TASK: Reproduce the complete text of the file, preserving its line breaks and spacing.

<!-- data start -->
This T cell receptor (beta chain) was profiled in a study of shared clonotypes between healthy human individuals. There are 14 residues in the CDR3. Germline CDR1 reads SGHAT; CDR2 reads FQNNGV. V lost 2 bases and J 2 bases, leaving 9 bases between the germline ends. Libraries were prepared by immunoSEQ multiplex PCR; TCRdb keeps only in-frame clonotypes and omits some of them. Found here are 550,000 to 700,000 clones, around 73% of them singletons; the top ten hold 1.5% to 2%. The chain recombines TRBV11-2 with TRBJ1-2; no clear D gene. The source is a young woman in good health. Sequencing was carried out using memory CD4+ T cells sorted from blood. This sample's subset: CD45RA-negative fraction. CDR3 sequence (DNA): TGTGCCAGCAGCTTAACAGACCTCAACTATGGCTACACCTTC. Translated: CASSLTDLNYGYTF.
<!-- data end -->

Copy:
This T cell receptor (beta chain) was profiled in a study of shared clonotypes between healthy human individuals. There are 14 residues in the CDR3. Germline CDR1 reads SGHAT; CDR2 reads FQNNGV. V lost 2 bases and J 2 bases, leaving 9 bases between the germline ends. Libraries were prepared by immunoSEQ multiplex PCR; TCRdb keeps only in-frame clonotypes and omits some of them. Found here are 550,000 to 700,000 clones, around 73% of them singletons; the top ten hold 1.5% to 2%. The chain recombines TRBV11-2 with TRBJ1-2; no clear D gene. The source is a young woman in good health. Sequencing was carried out using memory CD4+ T cells sorted from blood. This sample's subset: CD45RA-negative fraction. CDR3 sequence (DNA): TGTGCCAGCAGCTTAACAGACCTCAACTATGGCTACACCTTC. Translated: CASSLTDLNYGYTF.